While rubbing lemon or orange on a wall might not get rid of stubborn Blu Tack stains off walls, using a citrus-based cleaner might. According to FBC Chemical: 'Citrus degreasers are powerful and effective cleaners. Limonene (commonly called d-limonene or citrus terpenes) is a naturally occurring solvent found in the oils of citrus fruits. Commonly processed from orange peel oils, d-limonene is a biodegradable and eco-friendly cleaning product.'
ADVANTAGE the Wonder Cleaner 20X Multi-Purpose Ultra Concentrated Formula (available on Amazon) is an ideal product if you want to get sticky tack off the wall, and you live with young children or pets.
Alternatively, if you run out of citrus-based stain remover, you can make a DIY homemade version with white vinegar, dish soap, water, and lemon. The advantage of cleaning with lemon is that it'll counter the mild vinegar odor and your walls will smell zesty and fresh.
'Blu tack can be a bit of a nightmare because if it’s been left on the wall for a while then they can leave a stubborn stain behind.' explains Nic Shaklock, head of marketing and brand development, online-bedrooms.co.uk
'One way to get rid of this is to use a little bit of washing up liquid and scrub away the stain gently in circular motions with a small scrubbing brush or even a toothbrush. I’d advise testing this on a small area of the wall that’s not in direct sight, perhaps pick a spot behind some furniture just to make sure it doesn’t damage your paint.'
4. Use a magic eraser
A melamine sponge aka Magic Eraser (available from Amazon) is a miracle tool when it comes to stain removal. And all you have to do is add water.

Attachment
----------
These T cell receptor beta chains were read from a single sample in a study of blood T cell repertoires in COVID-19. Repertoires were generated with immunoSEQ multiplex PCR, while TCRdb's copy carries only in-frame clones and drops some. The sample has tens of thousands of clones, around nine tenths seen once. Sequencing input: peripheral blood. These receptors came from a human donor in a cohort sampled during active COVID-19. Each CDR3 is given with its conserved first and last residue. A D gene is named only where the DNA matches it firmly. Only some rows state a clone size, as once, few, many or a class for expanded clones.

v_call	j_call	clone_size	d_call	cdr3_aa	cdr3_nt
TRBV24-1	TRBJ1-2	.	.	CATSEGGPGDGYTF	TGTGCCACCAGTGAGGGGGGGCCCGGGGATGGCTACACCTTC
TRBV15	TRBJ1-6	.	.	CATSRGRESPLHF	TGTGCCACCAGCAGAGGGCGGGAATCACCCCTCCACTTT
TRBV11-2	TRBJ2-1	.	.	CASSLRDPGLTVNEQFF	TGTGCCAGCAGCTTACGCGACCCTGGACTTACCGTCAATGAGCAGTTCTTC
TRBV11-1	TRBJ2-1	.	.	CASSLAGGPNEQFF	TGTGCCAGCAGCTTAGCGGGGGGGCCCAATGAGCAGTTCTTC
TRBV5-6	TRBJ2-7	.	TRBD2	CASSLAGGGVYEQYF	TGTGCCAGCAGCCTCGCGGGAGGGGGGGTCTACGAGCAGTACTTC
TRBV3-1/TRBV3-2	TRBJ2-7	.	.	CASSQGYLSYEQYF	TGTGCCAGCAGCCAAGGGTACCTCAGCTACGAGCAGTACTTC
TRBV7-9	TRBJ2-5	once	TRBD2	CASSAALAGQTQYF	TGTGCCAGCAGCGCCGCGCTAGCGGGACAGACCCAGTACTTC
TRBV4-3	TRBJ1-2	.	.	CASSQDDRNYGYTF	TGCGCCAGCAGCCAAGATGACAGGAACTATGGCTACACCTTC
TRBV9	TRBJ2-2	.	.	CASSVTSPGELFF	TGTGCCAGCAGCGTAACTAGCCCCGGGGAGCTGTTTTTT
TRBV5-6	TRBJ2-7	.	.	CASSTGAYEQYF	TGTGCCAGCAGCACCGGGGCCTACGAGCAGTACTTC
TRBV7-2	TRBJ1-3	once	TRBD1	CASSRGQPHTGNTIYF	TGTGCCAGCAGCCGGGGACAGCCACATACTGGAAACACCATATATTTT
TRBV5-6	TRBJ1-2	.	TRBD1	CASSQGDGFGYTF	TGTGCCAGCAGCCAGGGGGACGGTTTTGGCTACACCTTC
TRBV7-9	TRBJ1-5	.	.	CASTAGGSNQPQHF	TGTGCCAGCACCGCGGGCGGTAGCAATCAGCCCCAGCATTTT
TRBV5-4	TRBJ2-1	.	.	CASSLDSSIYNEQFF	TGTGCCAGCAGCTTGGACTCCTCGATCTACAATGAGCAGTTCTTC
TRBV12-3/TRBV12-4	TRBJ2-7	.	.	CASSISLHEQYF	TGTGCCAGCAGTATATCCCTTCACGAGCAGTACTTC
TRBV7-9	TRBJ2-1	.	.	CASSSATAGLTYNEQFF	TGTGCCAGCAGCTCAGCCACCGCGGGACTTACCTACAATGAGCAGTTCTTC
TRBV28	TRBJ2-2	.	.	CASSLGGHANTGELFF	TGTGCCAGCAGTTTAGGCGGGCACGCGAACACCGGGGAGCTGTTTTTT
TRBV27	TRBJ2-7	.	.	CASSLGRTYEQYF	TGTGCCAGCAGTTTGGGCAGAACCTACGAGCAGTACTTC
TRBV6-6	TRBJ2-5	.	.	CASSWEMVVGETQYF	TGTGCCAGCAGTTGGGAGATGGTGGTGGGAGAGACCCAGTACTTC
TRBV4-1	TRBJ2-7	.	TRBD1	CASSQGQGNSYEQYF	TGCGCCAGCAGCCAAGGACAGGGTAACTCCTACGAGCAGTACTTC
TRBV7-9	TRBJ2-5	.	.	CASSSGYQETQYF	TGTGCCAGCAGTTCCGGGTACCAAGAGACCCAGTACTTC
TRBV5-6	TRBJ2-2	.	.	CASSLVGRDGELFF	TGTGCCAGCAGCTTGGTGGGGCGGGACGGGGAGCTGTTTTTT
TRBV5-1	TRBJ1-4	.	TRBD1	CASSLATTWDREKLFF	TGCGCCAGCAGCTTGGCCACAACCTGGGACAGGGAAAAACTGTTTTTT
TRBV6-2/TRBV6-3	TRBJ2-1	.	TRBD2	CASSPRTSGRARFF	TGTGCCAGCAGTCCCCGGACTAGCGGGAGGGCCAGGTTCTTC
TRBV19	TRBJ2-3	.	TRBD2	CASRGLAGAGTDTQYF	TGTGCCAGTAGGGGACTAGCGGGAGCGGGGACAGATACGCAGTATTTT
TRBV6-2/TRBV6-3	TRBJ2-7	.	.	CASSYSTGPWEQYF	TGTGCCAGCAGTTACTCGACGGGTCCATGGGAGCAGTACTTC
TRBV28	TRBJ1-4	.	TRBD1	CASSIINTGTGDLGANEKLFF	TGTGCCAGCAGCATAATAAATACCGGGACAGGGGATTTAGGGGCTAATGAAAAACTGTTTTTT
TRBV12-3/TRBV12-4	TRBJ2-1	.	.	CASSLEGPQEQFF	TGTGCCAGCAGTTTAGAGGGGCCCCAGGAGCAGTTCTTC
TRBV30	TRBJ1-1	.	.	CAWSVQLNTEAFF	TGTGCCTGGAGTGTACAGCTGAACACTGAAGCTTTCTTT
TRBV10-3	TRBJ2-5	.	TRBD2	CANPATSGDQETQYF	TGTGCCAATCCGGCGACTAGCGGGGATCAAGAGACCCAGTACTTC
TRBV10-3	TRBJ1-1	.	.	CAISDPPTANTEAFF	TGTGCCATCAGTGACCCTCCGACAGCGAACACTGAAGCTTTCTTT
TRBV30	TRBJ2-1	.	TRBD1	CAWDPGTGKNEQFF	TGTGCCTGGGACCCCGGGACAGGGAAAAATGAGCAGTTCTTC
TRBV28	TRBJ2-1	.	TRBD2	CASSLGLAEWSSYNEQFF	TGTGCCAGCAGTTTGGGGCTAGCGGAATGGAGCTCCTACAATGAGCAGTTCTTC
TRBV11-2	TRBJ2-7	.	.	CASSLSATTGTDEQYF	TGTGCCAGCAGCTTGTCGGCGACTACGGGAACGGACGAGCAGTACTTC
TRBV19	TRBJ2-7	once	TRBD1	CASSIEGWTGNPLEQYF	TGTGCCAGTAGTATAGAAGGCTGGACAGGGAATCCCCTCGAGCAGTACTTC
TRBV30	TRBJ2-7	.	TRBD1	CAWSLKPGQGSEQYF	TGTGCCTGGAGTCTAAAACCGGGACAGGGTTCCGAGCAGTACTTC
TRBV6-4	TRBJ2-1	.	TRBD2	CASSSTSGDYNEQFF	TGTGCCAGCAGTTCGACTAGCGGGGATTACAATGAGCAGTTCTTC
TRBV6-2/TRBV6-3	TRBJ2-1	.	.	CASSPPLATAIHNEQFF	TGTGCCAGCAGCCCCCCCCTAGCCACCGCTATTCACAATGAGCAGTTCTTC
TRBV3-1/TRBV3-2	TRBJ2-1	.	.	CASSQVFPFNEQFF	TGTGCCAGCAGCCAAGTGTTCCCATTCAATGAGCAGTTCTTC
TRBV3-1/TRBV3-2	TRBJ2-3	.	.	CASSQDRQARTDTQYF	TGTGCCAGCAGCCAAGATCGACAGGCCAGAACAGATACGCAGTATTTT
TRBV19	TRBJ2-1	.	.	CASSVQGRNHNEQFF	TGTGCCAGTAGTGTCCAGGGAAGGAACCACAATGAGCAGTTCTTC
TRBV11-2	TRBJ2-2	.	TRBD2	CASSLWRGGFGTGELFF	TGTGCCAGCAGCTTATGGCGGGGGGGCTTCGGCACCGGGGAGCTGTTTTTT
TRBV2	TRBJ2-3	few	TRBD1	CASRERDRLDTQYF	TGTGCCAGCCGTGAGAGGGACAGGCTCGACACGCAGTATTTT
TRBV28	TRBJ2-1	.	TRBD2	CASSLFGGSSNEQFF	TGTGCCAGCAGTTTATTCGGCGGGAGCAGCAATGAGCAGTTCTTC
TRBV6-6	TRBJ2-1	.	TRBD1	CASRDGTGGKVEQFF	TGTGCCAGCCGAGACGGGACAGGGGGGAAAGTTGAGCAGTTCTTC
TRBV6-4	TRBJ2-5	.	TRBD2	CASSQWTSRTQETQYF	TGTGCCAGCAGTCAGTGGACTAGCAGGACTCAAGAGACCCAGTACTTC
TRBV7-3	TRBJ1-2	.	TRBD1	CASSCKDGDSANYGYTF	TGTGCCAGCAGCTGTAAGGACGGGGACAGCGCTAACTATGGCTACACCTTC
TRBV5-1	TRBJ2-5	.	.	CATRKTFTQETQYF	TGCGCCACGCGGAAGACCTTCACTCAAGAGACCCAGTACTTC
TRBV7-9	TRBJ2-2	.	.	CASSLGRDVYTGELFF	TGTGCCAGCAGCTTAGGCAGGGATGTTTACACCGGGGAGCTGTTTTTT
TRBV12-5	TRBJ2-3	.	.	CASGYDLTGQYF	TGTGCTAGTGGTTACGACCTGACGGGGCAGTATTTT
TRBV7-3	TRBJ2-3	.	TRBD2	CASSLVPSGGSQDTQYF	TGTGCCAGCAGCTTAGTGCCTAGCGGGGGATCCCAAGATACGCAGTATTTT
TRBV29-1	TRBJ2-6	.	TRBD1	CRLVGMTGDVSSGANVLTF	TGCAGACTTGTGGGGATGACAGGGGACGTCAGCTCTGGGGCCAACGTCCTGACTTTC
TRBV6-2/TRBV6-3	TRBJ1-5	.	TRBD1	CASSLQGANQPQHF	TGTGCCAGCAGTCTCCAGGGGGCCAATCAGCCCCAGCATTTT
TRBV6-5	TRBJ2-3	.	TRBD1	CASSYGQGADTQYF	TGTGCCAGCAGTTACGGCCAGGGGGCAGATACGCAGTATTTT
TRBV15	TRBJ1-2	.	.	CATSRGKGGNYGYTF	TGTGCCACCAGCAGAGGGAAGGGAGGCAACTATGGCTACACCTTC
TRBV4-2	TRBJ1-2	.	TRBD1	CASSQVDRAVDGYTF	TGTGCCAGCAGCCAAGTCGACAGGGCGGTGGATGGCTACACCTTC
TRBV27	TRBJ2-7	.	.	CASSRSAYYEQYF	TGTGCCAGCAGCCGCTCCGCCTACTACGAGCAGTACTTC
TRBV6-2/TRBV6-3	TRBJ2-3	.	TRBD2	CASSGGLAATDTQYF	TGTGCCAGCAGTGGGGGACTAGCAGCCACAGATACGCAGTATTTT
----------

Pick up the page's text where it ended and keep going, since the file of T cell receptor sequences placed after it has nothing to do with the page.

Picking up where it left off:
'One of the most common reasons for deductions to be made from a deposit at the end of a tenancy are scuff and Blu-Tack marks on walls,' says Stephen Haigh, head of property sales, Purple Frog Property.
'While magic sponges may not have come from Hogwarts, they'll certainly help you make marks and dirt disappear! But, don't get too carried away when using the sponges on walls, especially where they are textured or have wallpaper. If you rub too hard you may damage the wall.'
Does Blu Tack rip paint off walls?
Knowing how to rent often means understanding your tenancy agreement inside-out. More often than not, a landlord will have rules in the contract about how you can (and cannot) decorate your walls, and which fittings and fixtures are permitted. Should you choose to go against these formal instructions, or haphazardly remove Blu Tack, you risk losing all or part of your deposit, which can be a costly mistake to make, as one housing expert explains:
'Blu Tack can pull the paint and even the wallpaper off the walls,' warns Cate Fairbanks, Jack Ojari, press officer at My Deposits.
'It can also leave grease marks and in some cases, the tack dries so hard, that it can’t easily be removed without causing some damage. You don’t want a deduction from your deposit for redecoration at the end of the tenancy because of the damage removing the blu-tack has caused.'
'Remember it is your responsibility to return the property in the same condition it was in at the start of the tenancy, as recorded in the check-in inventory. Although reasonable wear and tear cannot be deducted from your deposit, blu tack marks do not count as reasonable wear and tear. ‘White tack’ may seem like an alternative, but you should still avoid using this as it can also leave grease marks.'